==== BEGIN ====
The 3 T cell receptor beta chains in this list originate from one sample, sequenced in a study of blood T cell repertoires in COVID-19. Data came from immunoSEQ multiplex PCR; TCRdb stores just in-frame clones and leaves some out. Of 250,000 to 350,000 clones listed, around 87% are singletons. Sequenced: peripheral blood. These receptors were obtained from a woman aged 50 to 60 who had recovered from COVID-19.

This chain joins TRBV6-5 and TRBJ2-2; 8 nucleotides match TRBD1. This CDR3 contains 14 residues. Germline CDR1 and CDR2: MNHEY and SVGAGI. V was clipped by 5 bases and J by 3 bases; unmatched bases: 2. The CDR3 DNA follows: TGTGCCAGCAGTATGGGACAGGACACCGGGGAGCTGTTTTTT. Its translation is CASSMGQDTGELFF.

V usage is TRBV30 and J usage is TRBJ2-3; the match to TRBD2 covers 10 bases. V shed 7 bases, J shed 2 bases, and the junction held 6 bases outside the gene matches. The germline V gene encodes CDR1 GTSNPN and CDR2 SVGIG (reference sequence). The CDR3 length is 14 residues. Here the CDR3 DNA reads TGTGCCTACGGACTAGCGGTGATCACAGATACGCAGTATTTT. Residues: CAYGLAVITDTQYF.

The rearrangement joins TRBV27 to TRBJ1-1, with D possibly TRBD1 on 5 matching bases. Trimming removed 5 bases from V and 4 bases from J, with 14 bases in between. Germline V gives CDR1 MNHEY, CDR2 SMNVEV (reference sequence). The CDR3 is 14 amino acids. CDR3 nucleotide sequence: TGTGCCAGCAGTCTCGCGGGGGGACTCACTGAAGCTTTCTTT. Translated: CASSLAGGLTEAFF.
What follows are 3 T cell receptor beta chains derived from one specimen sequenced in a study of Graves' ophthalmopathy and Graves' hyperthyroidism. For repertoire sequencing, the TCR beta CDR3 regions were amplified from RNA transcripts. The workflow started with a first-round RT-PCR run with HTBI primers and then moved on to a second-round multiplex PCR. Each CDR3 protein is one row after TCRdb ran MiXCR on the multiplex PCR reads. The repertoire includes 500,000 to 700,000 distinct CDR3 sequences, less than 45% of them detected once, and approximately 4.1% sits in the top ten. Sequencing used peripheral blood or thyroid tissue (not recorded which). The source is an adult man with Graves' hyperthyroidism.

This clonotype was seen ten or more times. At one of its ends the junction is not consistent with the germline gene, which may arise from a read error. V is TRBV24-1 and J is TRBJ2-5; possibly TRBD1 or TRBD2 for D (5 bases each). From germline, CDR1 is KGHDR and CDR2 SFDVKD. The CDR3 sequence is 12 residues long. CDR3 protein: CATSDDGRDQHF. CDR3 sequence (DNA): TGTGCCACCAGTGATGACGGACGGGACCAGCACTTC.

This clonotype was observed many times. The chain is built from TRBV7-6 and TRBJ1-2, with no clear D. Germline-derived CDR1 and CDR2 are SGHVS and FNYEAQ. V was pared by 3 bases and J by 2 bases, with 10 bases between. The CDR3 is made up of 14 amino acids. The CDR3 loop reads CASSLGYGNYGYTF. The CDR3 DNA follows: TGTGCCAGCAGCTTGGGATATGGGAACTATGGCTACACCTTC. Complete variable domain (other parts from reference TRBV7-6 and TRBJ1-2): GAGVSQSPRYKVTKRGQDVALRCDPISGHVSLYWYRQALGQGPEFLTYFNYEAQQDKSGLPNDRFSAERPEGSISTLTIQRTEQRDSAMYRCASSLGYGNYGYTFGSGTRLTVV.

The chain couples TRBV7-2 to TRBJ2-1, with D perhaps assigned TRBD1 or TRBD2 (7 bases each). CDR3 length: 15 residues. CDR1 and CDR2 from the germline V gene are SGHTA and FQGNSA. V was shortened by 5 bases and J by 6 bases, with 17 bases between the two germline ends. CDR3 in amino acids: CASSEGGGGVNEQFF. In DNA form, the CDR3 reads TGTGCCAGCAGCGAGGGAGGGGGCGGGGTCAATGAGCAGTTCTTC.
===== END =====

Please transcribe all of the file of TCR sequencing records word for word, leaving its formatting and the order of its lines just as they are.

The 3 T cell receptor beta chains in this list originate from one sample, sequenced in a study of blood T cell repertoires in COVID-19. Data came from immunoSEQ multiplex PCR; TCRdb stores just in-frame clones and leaves some out. Of 250,000 to 350,000 clones listed, around 87% are singletons. Sequenced: peripheral blood. These receptors were obtained from a woman aged 50 to 60 who had recovered from COVID-19.

This chain joins TRBV6-5 and TRBJ2-2; 8 nucleotides match TRBD1. This CDR3 contains 14 residues. Germline CDR1 and CDR2: MNHEY and SVGAGI. V was clipped by 5 bases and J by 3 bases; unmatched bases: 2. The CDR3 DNA follows: TGTGCCAGCAGTATGGGACAGGACACCGGGGAGCTGTTTTTT. Its translation is CASSMGQDTGELFF.

V usage is TRBV30 and J usage is TRBJ2-3; the match to TRBD2 covers 10 bases. V shed 7 bases, J shed 2 bases, and the junction held 6 bases outside the gene matches. The germline V gene encodes CDR1 GTSNPN and CDR2 SVGIG (reference sequence). The CDR3 length is 14 residues. Here the CDR3 DNA reads TGTGCCTACGGACTAGCGGTGATCACAGATACGCAGTATTTT. Residues: CAYGLAVITDTQYF.

The rearrangement joins TRBV27 to TRBJ1-1, with D possibly TRBD1 on 5 matching bases. Trimming removed 5 bases from V and 4 bases from J, with 14 bases in between. Germline V gives CDR1 MNHEY, CDR2 SMNVEV (reference sequence). The CDR3 is 14 amino acids. CDR3 nucleotide sequence: TGTGCCAGCAGTCTCGCGGGGGGACTCACTGAAGCTTTCTTT. Translated: CASSLAGGLTEAFF.
What follows are 3 T cell receptor beta chains derived from one specimen sequenced in a study of Graves' ophthalmopathy and Graves' hyperthyroidism. For repertoire sequencing, the TCR beta CDR3 regions were amplified from RNA transcripts. The workflow started with a first-round RT-PCR run with HTBI primers and then moved on to a second-round multiplex PCR. Each CDR3 protein is one row after TCRdb ran MiXCR on the multiplex PCR reads. The repertoire includes 500,000 to 700,000 distinct CDR3 sequences, less than 45% of them detected once, and approximately 4.1% sits in the top ten. Sequencing used peripheral blood or thyroid tissue (not recorded which). The source is an adult man with Graves' hyperthyroidism.

This clonotype was seen ten or more times. At one of its ends the junction is not consistent with the germline gene, which may arise from a read error. V is TRBV24-1 and J is TRBJ2-5; possibly TRBD1 or TRBD2 for D (5 bases each). From germline, CDR1 is KGHDR and CDR2 SFDVKD. The CDR3 sequence is 12 residues long. CDR3 protein: CATSDDGRDQHF. CDR3 sequence (DNA): TGTGCCACCAGTGATGACGGACGGGACCAGCACTTC.

This clonotype was observed many times. The chain is built from TRBV7-6 and TRBJ1-2, with no clear D. Germline-derived CDR1 and CDR2 are SGHVS and FNYEAQ. V was pared by 3 bases and J by 2 bases, with 10 bases between. The CDR3 is made up of 14 amino acids. The CDR3 loop reads CASSLGYGNYGYTF. The CDR3 DNA follows: TGTGCCAGCAGCTTGGGATATGGGAACTATGGCTACACCTTC. Complete variable domain (other parts from reference TRBV7-6 and TRBJ1-2): GAGVSQSPRYKVTKRGQDVALRCDPISGHVSLYWYRQALGQGPEFLTYFNYEAQQDKSGLPNDRFSAERPEGSISTLTIQRTEQRDSAMYRCASSLGYGNYGYTFGSGTRLTVV.

The chain couples TRBV7-2 to TRBJ2-1, with D perhaps assigned TRBD1 or TRBD2 (7 bases each). CDR3 length: 15 residues. CDR1 and CDR2 from the germline V gene are SGHTA and FQGNSA. V was shortened by 5 bases and J by 6 bases, with 17 bases between the two germline ends. CDR3 in amino acids: CASSEGGGGVNEQFF. In DNA form, the CDR3 reads TGTGCCAGCAGCGAGGGAGGGGGCGGGGTCAATGAGCAGTTCTTC.